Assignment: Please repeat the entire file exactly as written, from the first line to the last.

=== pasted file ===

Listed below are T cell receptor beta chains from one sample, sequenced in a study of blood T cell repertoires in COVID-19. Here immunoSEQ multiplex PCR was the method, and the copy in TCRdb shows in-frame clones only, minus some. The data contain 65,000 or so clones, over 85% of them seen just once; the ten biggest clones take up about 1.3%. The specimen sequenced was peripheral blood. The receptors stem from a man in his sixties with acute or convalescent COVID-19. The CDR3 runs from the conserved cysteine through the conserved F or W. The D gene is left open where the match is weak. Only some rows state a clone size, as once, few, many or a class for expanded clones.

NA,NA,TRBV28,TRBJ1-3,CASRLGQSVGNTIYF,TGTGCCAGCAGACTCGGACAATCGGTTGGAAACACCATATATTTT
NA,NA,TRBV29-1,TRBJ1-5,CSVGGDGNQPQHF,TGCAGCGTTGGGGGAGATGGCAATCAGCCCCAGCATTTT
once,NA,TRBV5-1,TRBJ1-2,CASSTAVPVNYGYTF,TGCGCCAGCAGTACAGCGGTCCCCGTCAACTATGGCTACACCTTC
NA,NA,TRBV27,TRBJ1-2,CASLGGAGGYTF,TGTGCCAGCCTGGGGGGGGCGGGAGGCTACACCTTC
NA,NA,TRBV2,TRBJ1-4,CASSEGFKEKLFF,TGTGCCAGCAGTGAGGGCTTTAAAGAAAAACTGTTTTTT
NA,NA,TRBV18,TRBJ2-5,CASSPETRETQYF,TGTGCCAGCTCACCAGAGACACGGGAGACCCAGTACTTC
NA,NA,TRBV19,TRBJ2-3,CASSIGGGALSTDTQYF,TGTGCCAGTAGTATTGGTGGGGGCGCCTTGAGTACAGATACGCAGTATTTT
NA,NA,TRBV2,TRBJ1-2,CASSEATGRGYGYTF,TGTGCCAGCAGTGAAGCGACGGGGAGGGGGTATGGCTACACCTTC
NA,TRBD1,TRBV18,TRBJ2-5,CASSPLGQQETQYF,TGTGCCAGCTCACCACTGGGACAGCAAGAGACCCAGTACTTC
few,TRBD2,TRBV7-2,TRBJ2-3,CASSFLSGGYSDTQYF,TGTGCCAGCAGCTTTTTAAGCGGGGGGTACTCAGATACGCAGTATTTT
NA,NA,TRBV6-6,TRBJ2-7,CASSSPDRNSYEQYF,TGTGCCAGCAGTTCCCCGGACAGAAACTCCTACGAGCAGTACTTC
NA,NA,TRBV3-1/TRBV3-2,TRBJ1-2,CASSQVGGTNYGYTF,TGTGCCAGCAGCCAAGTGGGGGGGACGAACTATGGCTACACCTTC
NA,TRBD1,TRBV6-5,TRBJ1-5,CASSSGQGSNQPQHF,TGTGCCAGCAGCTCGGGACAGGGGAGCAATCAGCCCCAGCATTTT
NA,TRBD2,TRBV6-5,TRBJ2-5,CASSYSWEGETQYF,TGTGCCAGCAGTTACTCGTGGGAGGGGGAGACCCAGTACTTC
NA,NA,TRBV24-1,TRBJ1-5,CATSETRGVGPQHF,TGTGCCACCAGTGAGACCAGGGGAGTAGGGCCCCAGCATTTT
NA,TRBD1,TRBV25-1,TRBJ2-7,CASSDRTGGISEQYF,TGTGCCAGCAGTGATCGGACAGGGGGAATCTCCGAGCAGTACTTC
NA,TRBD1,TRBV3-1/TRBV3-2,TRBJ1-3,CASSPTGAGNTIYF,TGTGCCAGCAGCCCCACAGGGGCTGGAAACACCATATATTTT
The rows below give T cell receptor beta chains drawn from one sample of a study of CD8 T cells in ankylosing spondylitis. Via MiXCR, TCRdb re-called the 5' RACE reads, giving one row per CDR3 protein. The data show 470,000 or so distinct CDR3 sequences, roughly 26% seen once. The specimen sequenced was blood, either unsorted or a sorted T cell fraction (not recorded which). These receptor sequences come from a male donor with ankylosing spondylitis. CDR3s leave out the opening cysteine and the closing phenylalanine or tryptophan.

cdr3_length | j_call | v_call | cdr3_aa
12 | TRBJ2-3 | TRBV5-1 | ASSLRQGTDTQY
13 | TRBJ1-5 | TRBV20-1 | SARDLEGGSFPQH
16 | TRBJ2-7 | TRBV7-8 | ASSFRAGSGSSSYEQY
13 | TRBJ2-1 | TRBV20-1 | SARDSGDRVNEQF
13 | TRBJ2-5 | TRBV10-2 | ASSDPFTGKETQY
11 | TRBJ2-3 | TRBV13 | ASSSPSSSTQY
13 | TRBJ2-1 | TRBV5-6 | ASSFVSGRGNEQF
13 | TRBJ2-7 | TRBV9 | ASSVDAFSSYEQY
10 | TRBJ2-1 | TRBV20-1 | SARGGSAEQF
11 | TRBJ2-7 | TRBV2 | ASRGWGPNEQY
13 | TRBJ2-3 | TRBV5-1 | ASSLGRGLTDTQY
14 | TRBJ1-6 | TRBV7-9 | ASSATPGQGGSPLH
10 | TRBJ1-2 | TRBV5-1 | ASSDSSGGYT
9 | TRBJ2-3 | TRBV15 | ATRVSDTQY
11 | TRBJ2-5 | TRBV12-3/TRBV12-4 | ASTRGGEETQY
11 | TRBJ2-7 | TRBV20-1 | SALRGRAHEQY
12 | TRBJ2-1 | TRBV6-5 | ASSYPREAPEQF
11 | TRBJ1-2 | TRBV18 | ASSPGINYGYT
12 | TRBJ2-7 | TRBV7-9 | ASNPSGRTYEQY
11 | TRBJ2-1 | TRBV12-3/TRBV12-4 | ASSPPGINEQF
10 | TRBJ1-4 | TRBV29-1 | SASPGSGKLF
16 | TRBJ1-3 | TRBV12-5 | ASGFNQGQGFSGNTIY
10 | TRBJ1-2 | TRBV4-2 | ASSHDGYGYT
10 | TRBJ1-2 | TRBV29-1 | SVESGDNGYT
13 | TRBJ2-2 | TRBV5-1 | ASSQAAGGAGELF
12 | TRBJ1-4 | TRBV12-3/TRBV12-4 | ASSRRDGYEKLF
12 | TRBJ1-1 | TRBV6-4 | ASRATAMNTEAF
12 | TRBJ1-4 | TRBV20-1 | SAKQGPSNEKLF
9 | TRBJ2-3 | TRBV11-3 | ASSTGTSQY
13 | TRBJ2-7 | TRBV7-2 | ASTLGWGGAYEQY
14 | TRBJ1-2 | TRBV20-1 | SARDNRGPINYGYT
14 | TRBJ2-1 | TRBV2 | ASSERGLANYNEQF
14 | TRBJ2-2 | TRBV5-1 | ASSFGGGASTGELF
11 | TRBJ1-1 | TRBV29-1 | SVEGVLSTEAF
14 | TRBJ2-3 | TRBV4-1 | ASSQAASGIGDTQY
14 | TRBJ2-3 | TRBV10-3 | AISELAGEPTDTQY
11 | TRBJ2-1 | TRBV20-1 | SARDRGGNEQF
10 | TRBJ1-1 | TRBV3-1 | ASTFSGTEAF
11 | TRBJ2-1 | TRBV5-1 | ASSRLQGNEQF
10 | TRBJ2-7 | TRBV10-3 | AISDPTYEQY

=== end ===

Listed below are T cell receptor beta chains from one sample, sequenced in a study of blood T cell repertoires in COVID-19. Here immunoSEQ multiplex PCR was the method, and the copy in TCRdb shows in-frame clones only, minus some. The data contain 65,000 or so clones, over 85% of them seen just once; the ten biggest clones take up about 1.3%. The specimen sequenced was peripheral blood. The receptors stem from a man in his sixties with acute or convalescent COVID-19. The CDR3 runs from the conserved cysteine through the conserved F or W. The D gene is left open where the match is weak. Only some rows state a clone size, as once, few, many or a class for expanded clones.

NA,NA,TRBV28,TRBJ1-3,CASRLGQSVGNTIYF,TGTGCCAGCAGACTCGGACAATCGGTTGGAAACACCATATATTTT
NA,NA,TRBV29-1,TRBJ1-5,CSVGGDGNQPQHF,TGCAGCGTTGGGGGAGATGGCAATCAGCCCCAGCATTTT
once,NA,TRBV5-1,TRBJ1-2,CASSTAVPVNYGYTF,TGCGCCAGCAGTACAGCGGTCCCCGTCAACTATGGCTACACCTTC
NA,NA,TRBV27,TRBJ1-2,CASLGGAGGYTF,TGTGCCAGCCTGGGGGGGGCGGGAGGCTACACCTTC
NA,NA,TRBV2,TRBJ1-4,CASSEGFKEKLFF,TGTGCCAGCAGTGAGGGCTTTAAAGAAAAACTGTTTTTT
NA,NA,TRBV18,TRBJ2-5,CASSPETRETQYF,TGTGCCAGCTCACCAGAGACACGGGAGACCCAGTACTTC
NA,NA,TRBV19,TRBJ2-3,CASSIGGGALSTDTQYF,TGTGCCAGTAGTATTGGTGGGGGCGCCTTGAGTACAGATACGCAGTATTTT
NA,NA,TRBV2,TRBJ1-2,CASSEATGRGYGYTF,TGTGCCAGCAGTGAAGCGACGGGGAGGGGGTATGGCTACACCTTC
NA,TRBD1,TRBV18,TRBJ2-5,CASSPLGQQETQYF,TGTGCCAGCTCACCACTGGGACAGCAAGAGACCCAGTACTTC
few,TRBD2,TRBV7-2,TRBJ2-3,CASSFLSGGYSDTQYF,TGTGCCAGCAGCTTTTTAAGCGGGGGGTACTCAGATACGCAGTATTTT
NA,NA,TRBV6-6,TRBJ2-7,CASSSPDRNSYEQYF,TGTGCCAGCAGTTCCCCGGACAGAAACTCCTACGAGCAGTACTTC
NA,NA,TRBV3-1/TRBV3-2,TRBJ1-2,CASSQVGGTNYGYTF,TGTGCCAGCAGCCAAGTGGGGGGGACGAACTATGGCTACACCTTC
NA,TRBD1,TRBV6-5,TRBJ1-5,CASSSGQGSNQPQHF,TGTGCCAGCAGCTCGGGACAGGGGAGCAATCAGCCCCAGCATTTT
NA,TRBD2,TRBV6-5,TRBJ2-5,CASSYSWEGETQYF,TGTGCCAGCAGTTACTCGTGGGAGGGGGAGACCCAGTACTTC
NA,NA,TRBV24-1,TRBJ1-5,CATSETRGVGPQHF,TGTGCCACCAGTGAGACCAGGGGAGTAGGGCCCCAGCATTTT
NA,TRBD1,TRBV25-1,TRBJ2-7,CASSDRTGGISEQYF,TGTGCCAGCAGTGATCGGACAGGGGGAATCTCCGAGCAGTACTTC
NA,TRBD1,TRBV3-1/TRBV3-2,TRBJ1-3,CASSPTGAGNTIYF,TGTGCCAGCAGCCCCACAGGGGCTGGAAACACCATATATTTT
The rows below give T cell receptor beta chains drawn from one sample of a study of CD8 T cells in ankylosing spondylitis. Via MiXCR, TCRdb re-called the 5' RACE reads, giving one row per CDR3 protein. The data show 470,000 or so distinct CDR3 sequences, roughly 26% seen once. The specimen sequenced was blood, either unsorted or a sorted T cell fraction (not recorded which). These receptor sequences come from a male donor with ankylosing spondylitis. CDR3s leave out the opening cysteine and the closing phenylalanine or tryptophan.

cdr3_length | j_call | v_call | cdr3_aa
12 | TRBJ2-3 | TRBV5-1 | ASSLRQGTDTQY
13 | TRBJ1-5 | TRBV20-1 | SARDLEGGSFPQH
16 | TRBJ2-7 | TRBV7-8 | ASSFRAGSGSSSYEQY
13 | TRBJ2-1 | TRBV20-1 | SARDSGDRVNEQF
13 | TRBJ2-5 | TRBV10-2 | ASSDPFTGKETQY
11 | TRBJ2-3 | TRBV13 | ASSSPSSSTQY
13 | TRBJ2-1 | TRBV5-6 | ASSFVSGRGNEQF
13 | TRBJ2-7 | TRBV9 | ASSVDAFSSYEQY
10 | TRBJ2-1 | TRBV20-1 | SARGGSAEQF
11 | TRBJ2-7 | TRBV2 | ASRGWGPNEQY
13 | TRBJ2-3 | TRBV5-1 | ASSLGRGLTDTQY
14 | TRBJ1-6 | TRBV7-9 | ASSATPGQGGSPLH
10 | TRBJ1-2 | TRBV5-1 | ASSDSSGGYT
9 | TRBJ2-3 | TRBV15 | ATRVSDTQY
11 | TRBJ2-5 | TRBV12-3/TRBV12-4 | ASTRGGEETQY
11 | TRBJ2-7 | TRBV20-1 | SALRGRAHEQY
12 | TRBJ2-1 | TRBV6-5 | ASSYPREAPEQF
11 | TRBJ1-2 | TRBV18 | ASSPGINYGYT
12 | TRBJ2-7 | TRBV7-9 | ASNPSGRTYEQY
11 | TRBJ2-1 | TRBV12-3/TRBV12-4 | ASSPPGINEQF
10 | TRBJ1-4 | TRBV29-1 | SASPGSGKLF
16 | TRBJ1-3 | TRBV12-5 | ASGFNQGQGFSGNTIY
10 | TRBJ1-2 | TRBV4-2 | ASSHDGYGYT
10 | TRBJ1-2 | TRBV29-1 | SVESGDNGYT
13 | TRBJ2-2 | TRBV5-1 | ASSQAAGGAGELF
12 | TRBJ1-4 | TRBV12-3/TRBV12-4 | ASSRRDGYEKLF
12 | TRBJ1-1 | TRBV6-4 | ASRATAMNTEAF
12 | TRBJ1-4 | TRBV20-1 | SAKQGPSNEKLF
9 | TRBJ2-3 | TRBV11-3 | ASSTGTSQY
13 | TRBJ2-7 | TRBV7-2 | ASTLGWGGAYEQY
14 | TRBJ1-2 | TRBV20-1 | SARDNRGPINYGYT
14 | TRBJ2-1 | TRBV2 | ASSERGLANYNEQF
14 | TRBJ2-2 | TRBV5-1 | ASSFGGGASTGELF
11 | TRBJ1-1 | TRBV29-1 | SVEGVLSTEAF
14 | TRBJ2-3 | TRBV4-1 | ASSQAASGIGDTQY
14 | TRBJ2-3 | TRBV10-3 | AISELAGEPTDTQY
11 | TRBJ2-1 | TRBV20-1 | SARDRGGNEQF
10 | TRBJ1-1 | TRBV3-1 | ASTFSGTEAF
11 | TRBJ2-1 | TRBV5-1 | ASSRLQGNEQF
10 | TRBJ2-7 | TRBV10-3 | AISDPTYEQY